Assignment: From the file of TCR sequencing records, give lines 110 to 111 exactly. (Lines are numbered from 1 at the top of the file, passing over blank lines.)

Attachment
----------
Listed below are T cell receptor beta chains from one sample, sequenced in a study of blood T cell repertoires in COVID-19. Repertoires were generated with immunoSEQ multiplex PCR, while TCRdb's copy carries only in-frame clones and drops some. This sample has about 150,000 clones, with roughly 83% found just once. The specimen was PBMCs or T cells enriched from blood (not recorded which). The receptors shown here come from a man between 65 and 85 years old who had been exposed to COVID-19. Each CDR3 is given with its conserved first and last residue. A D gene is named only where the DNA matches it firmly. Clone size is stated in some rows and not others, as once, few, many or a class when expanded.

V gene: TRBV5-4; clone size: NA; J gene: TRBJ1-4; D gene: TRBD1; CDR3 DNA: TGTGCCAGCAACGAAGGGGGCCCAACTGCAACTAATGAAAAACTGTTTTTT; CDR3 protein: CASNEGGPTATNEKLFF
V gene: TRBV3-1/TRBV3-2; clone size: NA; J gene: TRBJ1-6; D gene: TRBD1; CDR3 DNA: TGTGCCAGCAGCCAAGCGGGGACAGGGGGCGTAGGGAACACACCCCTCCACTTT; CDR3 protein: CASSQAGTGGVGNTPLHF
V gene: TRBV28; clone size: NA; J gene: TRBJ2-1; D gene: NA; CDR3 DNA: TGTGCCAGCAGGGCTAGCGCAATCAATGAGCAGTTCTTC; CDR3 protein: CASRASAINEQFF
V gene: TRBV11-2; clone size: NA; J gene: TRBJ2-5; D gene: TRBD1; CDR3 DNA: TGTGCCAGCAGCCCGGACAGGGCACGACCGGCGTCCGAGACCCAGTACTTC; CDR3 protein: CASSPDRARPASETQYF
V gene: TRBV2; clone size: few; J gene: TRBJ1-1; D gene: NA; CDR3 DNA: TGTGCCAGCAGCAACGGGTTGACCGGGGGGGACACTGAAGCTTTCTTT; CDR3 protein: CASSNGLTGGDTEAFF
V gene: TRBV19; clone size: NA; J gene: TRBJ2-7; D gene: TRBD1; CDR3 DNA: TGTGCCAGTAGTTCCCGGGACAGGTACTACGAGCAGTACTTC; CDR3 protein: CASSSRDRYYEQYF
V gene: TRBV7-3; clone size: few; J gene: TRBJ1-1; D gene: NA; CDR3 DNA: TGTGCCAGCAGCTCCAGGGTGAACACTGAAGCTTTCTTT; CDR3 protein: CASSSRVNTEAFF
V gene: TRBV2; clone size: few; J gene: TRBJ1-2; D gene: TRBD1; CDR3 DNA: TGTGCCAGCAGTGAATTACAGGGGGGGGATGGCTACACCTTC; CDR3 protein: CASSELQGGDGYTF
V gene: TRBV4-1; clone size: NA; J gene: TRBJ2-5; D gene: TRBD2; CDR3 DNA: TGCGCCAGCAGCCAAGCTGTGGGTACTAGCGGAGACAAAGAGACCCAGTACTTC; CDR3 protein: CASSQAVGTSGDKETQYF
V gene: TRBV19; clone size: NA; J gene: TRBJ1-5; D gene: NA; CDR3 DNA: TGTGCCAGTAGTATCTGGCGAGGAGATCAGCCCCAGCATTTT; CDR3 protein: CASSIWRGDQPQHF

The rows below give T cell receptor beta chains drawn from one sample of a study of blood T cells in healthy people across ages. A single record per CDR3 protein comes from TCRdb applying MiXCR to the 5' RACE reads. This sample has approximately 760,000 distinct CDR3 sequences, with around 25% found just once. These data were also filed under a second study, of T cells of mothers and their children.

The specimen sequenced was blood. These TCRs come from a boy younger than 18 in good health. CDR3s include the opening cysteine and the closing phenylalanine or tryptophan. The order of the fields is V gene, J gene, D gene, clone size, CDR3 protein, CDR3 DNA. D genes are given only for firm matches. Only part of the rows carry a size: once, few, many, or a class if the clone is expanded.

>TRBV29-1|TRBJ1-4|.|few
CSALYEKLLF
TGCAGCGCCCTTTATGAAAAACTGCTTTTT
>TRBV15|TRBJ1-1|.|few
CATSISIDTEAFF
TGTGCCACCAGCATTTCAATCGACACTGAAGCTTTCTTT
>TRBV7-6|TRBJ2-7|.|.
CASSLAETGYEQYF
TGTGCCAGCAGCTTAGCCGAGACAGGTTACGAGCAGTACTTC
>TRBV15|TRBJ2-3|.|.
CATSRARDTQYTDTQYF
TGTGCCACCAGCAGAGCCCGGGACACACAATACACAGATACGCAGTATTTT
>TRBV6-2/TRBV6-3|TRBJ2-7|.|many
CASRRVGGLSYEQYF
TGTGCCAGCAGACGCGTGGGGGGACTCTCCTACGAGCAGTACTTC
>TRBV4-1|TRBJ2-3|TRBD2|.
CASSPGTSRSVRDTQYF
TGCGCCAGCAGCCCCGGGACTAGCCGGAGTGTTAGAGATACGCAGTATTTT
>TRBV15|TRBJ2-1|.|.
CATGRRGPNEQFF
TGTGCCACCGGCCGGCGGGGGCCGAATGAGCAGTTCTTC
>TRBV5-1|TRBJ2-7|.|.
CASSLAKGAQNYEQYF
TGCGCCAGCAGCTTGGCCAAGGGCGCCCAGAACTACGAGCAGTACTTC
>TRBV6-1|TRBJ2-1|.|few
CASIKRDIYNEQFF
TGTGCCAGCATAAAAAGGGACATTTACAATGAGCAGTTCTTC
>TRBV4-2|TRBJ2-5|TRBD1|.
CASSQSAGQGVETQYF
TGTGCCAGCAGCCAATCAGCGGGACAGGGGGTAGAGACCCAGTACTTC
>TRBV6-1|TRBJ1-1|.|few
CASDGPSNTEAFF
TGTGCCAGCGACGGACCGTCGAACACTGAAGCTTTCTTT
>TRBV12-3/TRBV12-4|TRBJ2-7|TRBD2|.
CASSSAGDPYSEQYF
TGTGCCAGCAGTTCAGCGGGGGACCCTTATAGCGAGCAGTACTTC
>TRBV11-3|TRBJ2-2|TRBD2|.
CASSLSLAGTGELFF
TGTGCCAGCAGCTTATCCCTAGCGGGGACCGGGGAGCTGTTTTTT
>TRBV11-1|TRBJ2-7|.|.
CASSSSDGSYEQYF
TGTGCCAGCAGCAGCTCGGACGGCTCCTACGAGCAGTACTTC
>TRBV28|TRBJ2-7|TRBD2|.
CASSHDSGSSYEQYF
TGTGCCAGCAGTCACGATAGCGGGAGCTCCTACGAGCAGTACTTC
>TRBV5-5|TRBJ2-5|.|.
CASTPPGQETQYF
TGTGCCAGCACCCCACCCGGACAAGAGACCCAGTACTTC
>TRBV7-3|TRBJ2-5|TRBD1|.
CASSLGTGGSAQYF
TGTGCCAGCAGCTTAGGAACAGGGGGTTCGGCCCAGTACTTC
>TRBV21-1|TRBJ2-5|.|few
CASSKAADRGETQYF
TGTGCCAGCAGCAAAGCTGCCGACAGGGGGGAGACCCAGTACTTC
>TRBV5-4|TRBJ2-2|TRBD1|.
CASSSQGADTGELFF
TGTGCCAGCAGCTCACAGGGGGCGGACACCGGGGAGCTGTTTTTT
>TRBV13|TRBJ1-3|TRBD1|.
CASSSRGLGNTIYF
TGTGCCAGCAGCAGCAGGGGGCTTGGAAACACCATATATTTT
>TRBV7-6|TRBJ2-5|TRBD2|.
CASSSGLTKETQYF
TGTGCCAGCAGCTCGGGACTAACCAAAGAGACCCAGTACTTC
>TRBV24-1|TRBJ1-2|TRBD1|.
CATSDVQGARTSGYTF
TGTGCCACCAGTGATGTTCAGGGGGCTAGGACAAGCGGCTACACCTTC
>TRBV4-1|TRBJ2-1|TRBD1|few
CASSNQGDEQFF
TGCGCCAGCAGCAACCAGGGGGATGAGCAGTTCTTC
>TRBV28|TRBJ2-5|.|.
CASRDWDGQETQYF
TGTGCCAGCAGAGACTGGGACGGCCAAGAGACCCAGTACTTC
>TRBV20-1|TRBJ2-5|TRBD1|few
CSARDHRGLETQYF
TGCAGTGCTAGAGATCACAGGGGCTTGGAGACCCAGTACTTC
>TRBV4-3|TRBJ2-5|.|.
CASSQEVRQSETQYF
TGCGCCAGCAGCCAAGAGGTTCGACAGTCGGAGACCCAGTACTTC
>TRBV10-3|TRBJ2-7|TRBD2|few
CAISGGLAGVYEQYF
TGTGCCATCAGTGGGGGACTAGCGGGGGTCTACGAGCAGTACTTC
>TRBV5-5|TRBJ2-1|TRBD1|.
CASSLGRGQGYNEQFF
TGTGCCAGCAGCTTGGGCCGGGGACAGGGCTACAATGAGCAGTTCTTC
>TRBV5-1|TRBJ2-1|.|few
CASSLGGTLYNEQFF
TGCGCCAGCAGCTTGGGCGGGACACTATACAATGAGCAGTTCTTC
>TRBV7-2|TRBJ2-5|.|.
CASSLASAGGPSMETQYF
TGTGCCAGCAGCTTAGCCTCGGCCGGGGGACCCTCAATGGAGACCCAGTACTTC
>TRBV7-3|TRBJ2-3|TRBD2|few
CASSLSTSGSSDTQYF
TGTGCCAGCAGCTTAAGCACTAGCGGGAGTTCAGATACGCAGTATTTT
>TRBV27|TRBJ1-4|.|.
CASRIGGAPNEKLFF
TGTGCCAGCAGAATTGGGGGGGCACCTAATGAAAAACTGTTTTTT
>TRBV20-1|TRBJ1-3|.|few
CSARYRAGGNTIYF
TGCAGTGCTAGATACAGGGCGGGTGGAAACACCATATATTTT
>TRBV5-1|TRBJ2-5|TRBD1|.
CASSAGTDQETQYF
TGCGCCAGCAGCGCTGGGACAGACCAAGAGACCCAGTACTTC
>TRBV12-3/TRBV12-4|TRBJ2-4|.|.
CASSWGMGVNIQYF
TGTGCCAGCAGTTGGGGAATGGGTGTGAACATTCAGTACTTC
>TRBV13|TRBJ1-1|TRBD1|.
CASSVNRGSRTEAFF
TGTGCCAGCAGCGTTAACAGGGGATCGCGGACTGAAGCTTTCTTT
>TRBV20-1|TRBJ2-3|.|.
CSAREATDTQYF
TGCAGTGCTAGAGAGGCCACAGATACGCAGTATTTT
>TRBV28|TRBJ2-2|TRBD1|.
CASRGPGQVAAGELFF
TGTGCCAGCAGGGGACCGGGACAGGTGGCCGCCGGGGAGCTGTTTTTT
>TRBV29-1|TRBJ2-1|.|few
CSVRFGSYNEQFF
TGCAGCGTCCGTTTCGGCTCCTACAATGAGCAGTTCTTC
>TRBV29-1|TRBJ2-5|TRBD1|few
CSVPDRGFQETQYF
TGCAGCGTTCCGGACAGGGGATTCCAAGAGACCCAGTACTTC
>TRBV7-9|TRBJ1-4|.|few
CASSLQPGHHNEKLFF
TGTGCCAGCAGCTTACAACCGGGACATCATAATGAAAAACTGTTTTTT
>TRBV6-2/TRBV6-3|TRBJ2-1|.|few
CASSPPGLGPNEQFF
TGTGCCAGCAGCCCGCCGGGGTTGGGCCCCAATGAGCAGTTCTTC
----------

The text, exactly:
>TRBV20-1|TRBJ1-3|.|few
CSARYRAGGNTIYF